Unique Count The cardinality aggregation returns the number of unique values in a field. Select a field from the drop-down. Standard Deviation The extended stats aggregation returns the standard deviation of data in a numeric field. Select a field from the drop-down. Top Hit The top hits aggregation returns one or more of the top values from a specific field in your documents. Select a field from the drop-down, how you want to sort the documents and choose the top fields, and how many values should be returned. Percentiles The percentile aggregation divides the values in a numeric field into percentile bands that you specify. Select a field from the drop-down, then specify one or more ranges in the Percentiles fields. Click the X to remove a percentile field. Click + Add to add a percentile field. Percentile Rank The percentile ranks aggregation returns the percentile rankings for the values in the numeric field you specify. Select a numeric field from the drop-down, then specify one or more percentile rank values in the Values fields. Click the X to remove a values field. Click +Add to add a values field. Parent Pipeline Aggregations: For each of the parent pipeline aggregations you have to define the metric for which the aggregation is calculated. That could be one of your existing metrics or a new one. You can also nest this aggregations (for example to produce 3rd derivative) Derivative The derivative aggregation calculates the derivative of specific metrics. Cumulative Sum The cumulative sum aggregation calculates the cumulative sum of a specified metric in a parent histogram Moving Average The moving average aggregation will slide a window across the data and emit the average value of that window Serial Diff The serial differencing is a technique where values in a time series are subtracted from itself at different time lags or period Sibling Pipeline Aggregations: Just like with parent pipeline aggregations you need to provide a metric for which to calculate the sibling aggregation. On top of that you also need to provide a bucket aggregation which will define the buckets on which the sibling aggregation will run Average Bucket The avg bucket calculates the (mean) average value of a specified metric in a sibling aggregation Sum Bucket The sum bucket calculates the sum of values of a specified metric in a sibling aggregation Min Bucket The min bucket calculates the minimum value of a specified metric in a sibling aggregation Max Bucket The max bucket calculates the maximum value of a specified metric in a sibling aggregation You can add an aggregation by clicking the + Add Metrics button. Enter a string in the Custom Label field to change the display label. The buckets aggregations determine what information is being retrieved from your data set. Before you choose a buckets aggregation, specify if you are splitting slices within a single chart or splitting into multiple charts. A multiple chart split must run before any other aggregations. When you split a chart, you can change if the splits are displayed in a row or a column by clicking the Rows | Columns selector. The X axis of this chart is the buckets axis. You can define buckets for the X axis, for a split area on the chart, or for split charts. This chart’s X axis supports the following aggregations. Click the linked name of each aggregation to visit the main Elasticsearch documentation for that aggregation. Date Histogram A date histogram is built from a numeric field and organized by date. You can specify a time frame for the intervals in seconds, minutes, hours, days, weeks, months, or years. You can also specify a custom interval frame by selecting Custom as the interval and specifying a number and a time unit in the text field. Custom interval time units are s for seconds, m for minutes, h for hours, d for days, w for weeks, and y for years. Different units support different levels of precision, down to one second. Intervals are labelled at the start of the interval, using the date-key returned by ElasticSearch. For example, tooltip for a monthly interval will show the first day of the month. Histogram A standard histogram is built from a numeric field. Specify an integer interval for this field. Select the Show empty buckets checkbox to include empty intervals in the histogram. Range With a range aggregation, you can specify ranges of values for a numeric field. Click Add Range to add a set of range endpoints. Click the red (x) symbol to remove a range. Date Range A date range aggregation reports values that are within a range of dates that you specify. You can specify the ranges for the dates using date math expressions. Click Add Range to add a set of range endpoints. Click the red (x) symbol to remove a range. IPv4 Range The IPv4 range aggregation enables you to specify ranges of IPv4 addresses. Click Add Range to add a set of range endpoints. Click the red (x) symbol to remove a range. Terms A terms aggregation enables you to specify the top or bottom n elements of a given field to display, ordered by count or a custom metric. Filters You can specify a set of filters for the data. You can specify a filter as a query string or in JSON format, just as in the Discover search bar. Click Add Filter to add another filter. Click the label button to open the label field, where you can type in a name to display on the visualization. Significant Terms Displays the results of the experimental significant terms aggregation. Once you’ve specified an X axis aggregation, you can define sub-aggregations to refine the visualization. Click + Add Sub Aggregation to define a sub-aggregation, then choose Split Area or Split Chart, then select a sub-aggregation from the list of types. When multiple aggregations are defined on a chart’s axis, you can use the up or down arrows to the right of the aggregation’s type to change the aggregation’s priority. Enter a string in the Custom Label field to change the display label. You can customize the colors of your visualization by clicking the color dot next to each label to display the color picker.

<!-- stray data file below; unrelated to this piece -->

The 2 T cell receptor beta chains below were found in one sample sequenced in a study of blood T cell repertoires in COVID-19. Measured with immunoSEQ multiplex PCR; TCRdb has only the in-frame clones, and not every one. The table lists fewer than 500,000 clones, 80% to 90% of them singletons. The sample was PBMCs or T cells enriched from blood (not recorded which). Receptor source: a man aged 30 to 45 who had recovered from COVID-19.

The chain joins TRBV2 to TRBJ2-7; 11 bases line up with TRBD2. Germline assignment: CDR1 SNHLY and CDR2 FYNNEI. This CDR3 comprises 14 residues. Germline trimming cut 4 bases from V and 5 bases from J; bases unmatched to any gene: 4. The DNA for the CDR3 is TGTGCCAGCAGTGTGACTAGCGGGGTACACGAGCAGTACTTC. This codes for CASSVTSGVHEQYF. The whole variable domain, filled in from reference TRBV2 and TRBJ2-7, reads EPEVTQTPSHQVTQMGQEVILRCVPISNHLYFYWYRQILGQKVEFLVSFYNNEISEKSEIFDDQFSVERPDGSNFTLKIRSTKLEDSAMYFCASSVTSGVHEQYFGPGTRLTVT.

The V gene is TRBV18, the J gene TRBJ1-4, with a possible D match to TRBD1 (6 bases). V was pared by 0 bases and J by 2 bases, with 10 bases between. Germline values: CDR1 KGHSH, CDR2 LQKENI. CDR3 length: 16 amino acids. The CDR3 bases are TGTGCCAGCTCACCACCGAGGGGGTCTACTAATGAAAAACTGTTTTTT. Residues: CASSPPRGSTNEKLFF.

Examples of Visualization